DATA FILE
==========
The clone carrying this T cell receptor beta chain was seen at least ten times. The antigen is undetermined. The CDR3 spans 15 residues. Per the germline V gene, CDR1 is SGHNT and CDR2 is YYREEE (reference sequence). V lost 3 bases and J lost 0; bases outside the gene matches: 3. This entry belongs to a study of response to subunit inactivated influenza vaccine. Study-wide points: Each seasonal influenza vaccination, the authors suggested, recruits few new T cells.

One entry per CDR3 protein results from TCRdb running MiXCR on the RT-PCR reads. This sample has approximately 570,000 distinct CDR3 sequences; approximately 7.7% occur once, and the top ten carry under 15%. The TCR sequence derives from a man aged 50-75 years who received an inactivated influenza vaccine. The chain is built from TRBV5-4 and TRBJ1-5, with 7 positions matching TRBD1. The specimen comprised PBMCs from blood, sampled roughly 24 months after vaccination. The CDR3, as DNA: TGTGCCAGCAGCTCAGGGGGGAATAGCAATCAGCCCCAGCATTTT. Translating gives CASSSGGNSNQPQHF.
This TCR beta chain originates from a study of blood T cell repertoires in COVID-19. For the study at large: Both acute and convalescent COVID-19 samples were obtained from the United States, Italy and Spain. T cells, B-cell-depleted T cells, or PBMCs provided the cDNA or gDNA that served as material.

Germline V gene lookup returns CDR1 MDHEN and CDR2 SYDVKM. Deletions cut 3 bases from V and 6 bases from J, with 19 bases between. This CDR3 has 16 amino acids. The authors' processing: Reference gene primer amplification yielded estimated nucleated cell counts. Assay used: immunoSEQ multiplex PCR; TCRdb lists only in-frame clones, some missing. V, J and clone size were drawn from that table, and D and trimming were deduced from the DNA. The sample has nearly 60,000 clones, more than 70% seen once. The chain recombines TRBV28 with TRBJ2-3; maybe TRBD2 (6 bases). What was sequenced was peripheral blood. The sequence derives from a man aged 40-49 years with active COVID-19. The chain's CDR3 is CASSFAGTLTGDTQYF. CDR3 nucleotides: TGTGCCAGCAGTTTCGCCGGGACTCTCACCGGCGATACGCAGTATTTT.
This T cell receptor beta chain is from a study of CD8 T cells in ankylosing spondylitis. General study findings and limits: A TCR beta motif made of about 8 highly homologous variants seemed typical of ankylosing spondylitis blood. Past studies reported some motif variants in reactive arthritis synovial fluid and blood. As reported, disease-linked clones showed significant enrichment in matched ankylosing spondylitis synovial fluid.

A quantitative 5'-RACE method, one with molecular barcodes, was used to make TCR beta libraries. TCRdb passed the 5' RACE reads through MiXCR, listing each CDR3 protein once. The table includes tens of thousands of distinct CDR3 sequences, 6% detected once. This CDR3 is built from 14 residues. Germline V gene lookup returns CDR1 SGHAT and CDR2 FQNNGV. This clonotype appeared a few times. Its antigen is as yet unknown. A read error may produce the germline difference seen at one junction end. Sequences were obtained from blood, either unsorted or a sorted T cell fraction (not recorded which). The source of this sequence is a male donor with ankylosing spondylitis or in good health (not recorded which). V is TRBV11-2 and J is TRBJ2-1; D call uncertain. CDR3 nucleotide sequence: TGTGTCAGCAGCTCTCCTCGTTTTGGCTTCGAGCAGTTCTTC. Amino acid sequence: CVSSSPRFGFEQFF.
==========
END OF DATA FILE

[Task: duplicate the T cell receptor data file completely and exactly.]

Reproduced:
The clone carrying this T cell receptor beta chain was seen at least ten times. The antigen is undetermined. The CDR3 spans 15 residues. Per the germline V gene, CDR1 is SGHNT and CDR2 is YYREEE (reference sequence). V lost 3 bases and J lost 0; bases outside the gene matches: 3. This entry belongs to a study of response to subunit inactivated influenza vaccine. Study-wide points: Each seasonal influenza vaccination, the authors suggested, recruits few new T cells.

One entry per CDR3 protein results from TCRdb running MiXCR on the RT-PCR reads. This sample has approximately 570,000 distinct CDR3 sequences; approximately 7.7% occur once, and the top ten carry under 15%. The TCR sequence derives from a man aged 50-75 years who received an inactivated influenza vaccine. The chain is built from TRBV5-4 and TRBJ1-5, with 7 positions matching TRBD1. The specimen comprised PBMCs from blood, sampled roughly 24 months after vaccination. The CDR3, as DNA: TGTGCCAGCAGCTCAGGGGGGAATAGCAATCAGCCCCAGCATTTT. Translating gives CASSSGGNSNQPQHF.
This TCR beta chain originates from a study of blood T cell repertoires in COVID-19. For the study at large: Both acute and convalescent COVID-19 samples were obtained from the United States, Italy and Spain. T cells, B-cell-depleted T cells, or PBMCs provided the cDNA or gDNA that served as material.

Germline V gene lookup returns CDR1 MDHEN and CDR2 SYDVKM. Deletions cut 3 bases from V and 6 bases from J, with 19 bases between. This CDR3 has 16 amino acids. The authors' processing: Reference gene primer amplification yielded estimated nucleated cell counts. Assay used: immunoSEQ multiplex PCR; TCRdb lists only in-frame clones, some missing. V, J and clone size were drawn from that table, and D and trimming were deduced from the DNA. The sample has nearly 60,000 clones, more than 70% seen once. The chain recombines TRBV28 with TRBJ2-3; maybe TRBD2 (6 bases). What was sequenced was peripheral blood. The sequence derives from a man aged 40-49 years with active COVID-19. The chain's CDR3 is CASSFAGTLTGDTQYF. CDR3 nucleotides: TGTGCCAGCAGTTTCGCCGGGACTCTCACCGGCGATACGCAGTATTTT.
This T cell receptor beta chain is from a study of CD8 T cells in ankylosing spondylitis. General study findings and limits: A TCR beta motif made of about 8 highly homologous variants seemed typical of ankylosing spondylitis blood. Past studies reported some motif variants in reactive arthritis synovial fluid and blood. As reported, disease-linked clones showed significant enrichment in matched ankylosing spondylitis synovial fluid.

A quantitative 5'-RACE method, one with molecular barcodes, was used to make TCR beta libraries. TCRdb passed the 5' RACE reads through MiXCR, listing each CDR3 protein once. The table includes tens of thousands of distinct CDR3 sequences, 6% detected once. This CDR3 is built from 14 residues. Germline V gene lookup returns CDR1 SGHAT and CDR2 FQNNGV. This clonotype appeared a few times. Its antigen is as yet unknown. A read error may produce the germline difference seen at one junction end. Sequences were obtained from blood, either unsorted or a sorted T cell fraction (not recorded which). The source of this sequence is a male donor with ankylosing spondylitis or in good health (not recorded which). V is TRBV11-2 and J is TRBJ2-1; D call uncertain. CDR3 nucleotide sequence: TGTGTCAGCAGCTCTCCTCGTTTTGGCTTCGAGCAGTTCTTC. Amino acid sequence: CVSSSPRFGFEQFF.